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The Evolution of Compliance: Structural Changes Which Led to Compliance 2.0

Thomas Fox – FCPA Compliance Report – May 26, 2016

If there was one theme from Compliance Week 2016 it was the continued evolution of the Chief Compliance Officer (CCO) role and the compliance profession. Long gone are the days when someone is sent over from a legal department into the compliance department or worse, some lawyer who is just given the title of CCO and this is considered to be a best practice or even sufficient. In the opening keynote presentation, representatives from the Department of Justice (DOJ) and Securities and Exchange Commission (SEC) made clear they expect a CCO to know more than simply the laws of anti-corruption, they must actually work to do compliance in an organization. A key metric of doing compliance is the independence of the CCO and compliance function.

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Read this article on the FCPA Compliance Report.

Social Media Week Part VI – Social Media and CCO 3.0

Thomas Fox – The FCPA Compliance Report – August 10, 2015

I conclude this exploration of the uses of social media in doing compliance by exploring why the compliance function is uniquely suited to using social media tools. Long gone are the days when Chief Compliance Officers (CCO) or compliance practitioners were lawyers housed in the Legal Department or the General Counsel’s (GC’s) office writing policies and procedures and then putting on eight hour training programs on same. Donna Boehme has written passionately about CCO 2.0 and the structural change to separate the CCO role from that of the GC because of the differences in focus of a CCO and GC. Simply put, a GC and legal department is there to protect the company while the CCO and compliance function exists to solve problems before the company needs protections from them.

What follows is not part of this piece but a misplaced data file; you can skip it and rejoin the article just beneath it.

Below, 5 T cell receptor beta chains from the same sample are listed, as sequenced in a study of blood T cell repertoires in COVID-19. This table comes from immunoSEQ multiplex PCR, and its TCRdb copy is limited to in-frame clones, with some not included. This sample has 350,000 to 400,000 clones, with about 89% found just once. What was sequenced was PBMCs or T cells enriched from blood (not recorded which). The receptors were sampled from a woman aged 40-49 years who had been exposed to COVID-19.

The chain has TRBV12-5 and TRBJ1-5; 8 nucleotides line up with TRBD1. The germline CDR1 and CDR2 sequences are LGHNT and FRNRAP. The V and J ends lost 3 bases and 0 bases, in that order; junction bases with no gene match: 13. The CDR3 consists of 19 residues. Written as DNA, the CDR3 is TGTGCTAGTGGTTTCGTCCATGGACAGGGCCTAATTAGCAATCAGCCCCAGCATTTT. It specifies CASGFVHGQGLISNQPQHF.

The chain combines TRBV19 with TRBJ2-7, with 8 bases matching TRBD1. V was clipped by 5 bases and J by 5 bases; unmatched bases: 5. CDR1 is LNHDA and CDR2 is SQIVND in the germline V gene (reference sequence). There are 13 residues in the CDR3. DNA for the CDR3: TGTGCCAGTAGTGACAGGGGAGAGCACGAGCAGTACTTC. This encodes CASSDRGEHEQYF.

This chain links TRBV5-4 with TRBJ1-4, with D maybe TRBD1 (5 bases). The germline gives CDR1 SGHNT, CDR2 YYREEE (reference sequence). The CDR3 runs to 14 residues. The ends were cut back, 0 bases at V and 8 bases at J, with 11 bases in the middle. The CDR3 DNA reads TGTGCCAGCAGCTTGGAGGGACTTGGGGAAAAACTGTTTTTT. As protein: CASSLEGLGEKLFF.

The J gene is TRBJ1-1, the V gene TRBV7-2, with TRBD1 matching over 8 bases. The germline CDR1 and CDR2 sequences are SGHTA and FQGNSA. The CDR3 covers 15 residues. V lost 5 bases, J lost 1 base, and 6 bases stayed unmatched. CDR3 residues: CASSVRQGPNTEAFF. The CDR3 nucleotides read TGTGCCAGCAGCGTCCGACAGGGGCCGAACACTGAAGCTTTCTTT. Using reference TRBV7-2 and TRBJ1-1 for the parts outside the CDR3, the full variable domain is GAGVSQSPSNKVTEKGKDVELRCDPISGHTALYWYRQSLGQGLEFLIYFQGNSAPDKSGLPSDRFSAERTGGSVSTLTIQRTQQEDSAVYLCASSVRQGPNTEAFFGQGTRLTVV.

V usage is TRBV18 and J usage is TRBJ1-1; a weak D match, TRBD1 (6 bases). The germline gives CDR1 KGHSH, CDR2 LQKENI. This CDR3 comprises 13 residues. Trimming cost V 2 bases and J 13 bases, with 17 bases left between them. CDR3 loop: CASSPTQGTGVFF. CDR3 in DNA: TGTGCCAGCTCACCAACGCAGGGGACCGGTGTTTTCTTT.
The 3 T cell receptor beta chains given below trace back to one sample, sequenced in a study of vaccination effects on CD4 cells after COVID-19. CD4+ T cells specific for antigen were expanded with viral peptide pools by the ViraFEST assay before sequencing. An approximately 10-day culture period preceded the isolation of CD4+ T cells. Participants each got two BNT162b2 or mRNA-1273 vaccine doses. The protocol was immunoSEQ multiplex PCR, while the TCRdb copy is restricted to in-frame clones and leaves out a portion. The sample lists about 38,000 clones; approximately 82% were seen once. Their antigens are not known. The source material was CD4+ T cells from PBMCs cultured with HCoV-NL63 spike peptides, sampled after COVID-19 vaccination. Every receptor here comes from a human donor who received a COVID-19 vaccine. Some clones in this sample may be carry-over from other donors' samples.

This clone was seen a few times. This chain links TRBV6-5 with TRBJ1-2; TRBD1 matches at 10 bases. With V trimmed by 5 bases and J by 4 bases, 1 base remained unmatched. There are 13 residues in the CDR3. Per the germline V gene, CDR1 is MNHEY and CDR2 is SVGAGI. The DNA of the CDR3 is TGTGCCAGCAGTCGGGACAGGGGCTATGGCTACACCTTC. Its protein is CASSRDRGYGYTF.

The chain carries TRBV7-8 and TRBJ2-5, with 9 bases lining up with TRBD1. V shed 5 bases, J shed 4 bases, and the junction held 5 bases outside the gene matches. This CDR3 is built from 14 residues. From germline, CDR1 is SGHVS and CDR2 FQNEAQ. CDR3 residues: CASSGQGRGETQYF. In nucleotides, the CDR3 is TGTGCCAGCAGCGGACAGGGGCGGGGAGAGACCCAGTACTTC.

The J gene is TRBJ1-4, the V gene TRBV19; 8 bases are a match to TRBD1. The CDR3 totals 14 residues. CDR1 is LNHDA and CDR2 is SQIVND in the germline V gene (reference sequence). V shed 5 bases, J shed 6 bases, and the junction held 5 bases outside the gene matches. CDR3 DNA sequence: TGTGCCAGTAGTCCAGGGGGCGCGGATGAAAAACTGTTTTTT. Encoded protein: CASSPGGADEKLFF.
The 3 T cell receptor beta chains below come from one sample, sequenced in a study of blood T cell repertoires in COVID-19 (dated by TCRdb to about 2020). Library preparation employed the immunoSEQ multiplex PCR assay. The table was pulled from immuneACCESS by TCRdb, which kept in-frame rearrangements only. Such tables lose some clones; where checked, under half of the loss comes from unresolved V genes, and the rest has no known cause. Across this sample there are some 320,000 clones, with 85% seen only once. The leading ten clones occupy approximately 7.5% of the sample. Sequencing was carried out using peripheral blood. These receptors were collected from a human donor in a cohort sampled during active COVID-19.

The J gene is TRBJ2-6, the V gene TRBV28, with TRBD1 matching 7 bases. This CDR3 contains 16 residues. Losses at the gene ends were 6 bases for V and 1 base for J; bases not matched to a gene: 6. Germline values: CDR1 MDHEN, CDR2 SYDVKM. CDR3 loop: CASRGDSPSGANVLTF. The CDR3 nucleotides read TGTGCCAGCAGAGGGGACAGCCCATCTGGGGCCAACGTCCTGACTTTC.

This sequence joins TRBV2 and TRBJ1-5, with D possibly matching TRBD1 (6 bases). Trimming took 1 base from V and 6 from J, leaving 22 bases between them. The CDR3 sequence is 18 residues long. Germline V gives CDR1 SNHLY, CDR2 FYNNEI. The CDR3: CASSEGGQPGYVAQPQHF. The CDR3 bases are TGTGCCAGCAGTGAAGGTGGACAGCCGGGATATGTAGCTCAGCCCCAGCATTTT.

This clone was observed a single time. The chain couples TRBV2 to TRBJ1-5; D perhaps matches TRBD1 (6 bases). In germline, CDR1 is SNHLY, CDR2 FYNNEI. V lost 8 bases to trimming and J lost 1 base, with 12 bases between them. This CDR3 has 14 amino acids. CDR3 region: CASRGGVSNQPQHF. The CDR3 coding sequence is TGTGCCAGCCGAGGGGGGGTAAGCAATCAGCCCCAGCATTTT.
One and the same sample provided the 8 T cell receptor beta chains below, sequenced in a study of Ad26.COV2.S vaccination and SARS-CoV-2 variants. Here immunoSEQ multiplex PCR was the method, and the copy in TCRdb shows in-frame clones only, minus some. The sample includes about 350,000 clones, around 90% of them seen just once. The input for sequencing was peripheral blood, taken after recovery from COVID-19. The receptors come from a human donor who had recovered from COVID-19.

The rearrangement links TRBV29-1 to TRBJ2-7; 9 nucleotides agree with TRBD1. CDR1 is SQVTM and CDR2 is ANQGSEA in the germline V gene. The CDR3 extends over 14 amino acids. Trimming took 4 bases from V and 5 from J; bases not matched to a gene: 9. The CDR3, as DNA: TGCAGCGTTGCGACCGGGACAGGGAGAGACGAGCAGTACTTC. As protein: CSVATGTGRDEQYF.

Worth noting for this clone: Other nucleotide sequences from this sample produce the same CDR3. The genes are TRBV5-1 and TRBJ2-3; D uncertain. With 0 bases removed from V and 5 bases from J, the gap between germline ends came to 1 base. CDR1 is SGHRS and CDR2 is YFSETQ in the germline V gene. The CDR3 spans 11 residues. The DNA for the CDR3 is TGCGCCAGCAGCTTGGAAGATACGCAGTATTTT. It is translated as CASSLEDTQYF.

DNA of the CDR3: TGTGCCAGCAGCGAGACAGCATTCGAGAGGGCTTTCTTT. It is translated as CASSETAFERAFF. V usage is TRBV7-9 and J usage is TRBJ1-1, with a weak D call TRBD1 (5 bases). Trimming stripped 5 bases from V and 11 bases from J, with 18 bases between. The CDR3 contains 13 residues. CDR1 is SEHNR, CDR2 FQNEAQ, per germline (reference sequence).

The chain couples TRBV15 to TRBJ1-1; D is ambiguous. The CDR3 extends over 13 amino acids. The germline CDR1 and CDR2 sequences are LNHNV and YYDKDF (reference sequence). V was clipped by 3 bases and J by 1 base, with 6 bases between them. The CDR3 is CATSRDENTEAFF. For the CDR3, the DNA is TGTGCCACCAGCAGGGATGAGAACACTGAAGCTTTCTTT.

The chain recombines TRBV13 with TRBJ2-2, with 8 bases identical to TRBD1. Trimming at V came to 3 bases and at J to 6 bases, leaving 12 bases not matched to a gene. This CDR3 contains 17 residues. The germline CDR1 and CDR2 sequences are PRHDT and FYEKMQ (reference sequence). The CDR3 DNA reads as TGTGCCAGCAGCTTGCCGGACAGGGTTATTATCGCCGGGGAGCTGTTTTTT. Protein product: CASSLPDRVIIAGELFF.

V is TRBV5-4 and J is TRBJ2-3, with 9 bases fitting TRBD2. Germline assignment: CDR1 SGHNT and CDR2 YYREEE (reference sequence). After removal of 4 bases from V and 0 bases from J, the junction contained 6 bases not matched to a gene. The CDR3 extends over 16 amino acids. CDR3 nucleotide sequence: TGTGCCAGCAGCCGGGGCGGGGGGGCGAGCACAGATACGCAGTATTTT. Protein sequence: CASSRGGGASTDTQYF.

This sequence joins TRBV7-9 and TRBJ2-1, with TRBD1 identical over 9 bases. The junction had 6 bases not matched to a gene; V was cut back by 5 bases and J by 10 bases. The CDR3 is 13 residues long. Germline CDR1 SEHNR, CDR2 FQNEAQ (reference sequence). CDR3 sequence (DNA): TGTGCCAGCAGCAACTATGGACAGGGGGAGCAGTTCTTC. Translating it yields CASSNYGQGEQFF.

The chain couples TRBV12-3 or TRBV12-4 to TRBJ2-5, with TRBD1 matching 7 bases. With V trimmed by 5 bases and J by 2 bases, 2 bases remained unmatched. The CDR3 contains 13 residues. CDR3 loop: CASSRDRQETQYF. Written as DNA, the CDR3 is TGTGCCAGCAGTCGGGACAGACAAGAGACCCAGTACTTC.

Freed of the constraints to write policies and procedures by lawyers for lawyers, the profession has moved to integrating compliance directly into the fabric of the company. I often say that a Foreign Corrupt Practices (FCPA) compliance program is a business solution to a legal problem. The problem is how to comply with the FCPA and other anti-corruption regimes. The solution is to burn compliance into the DNA of your company so that it is not only owned by the business unit but also acted on by the business unit in its day-to-day operations.

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Read this article on the FCPA Compliance Report.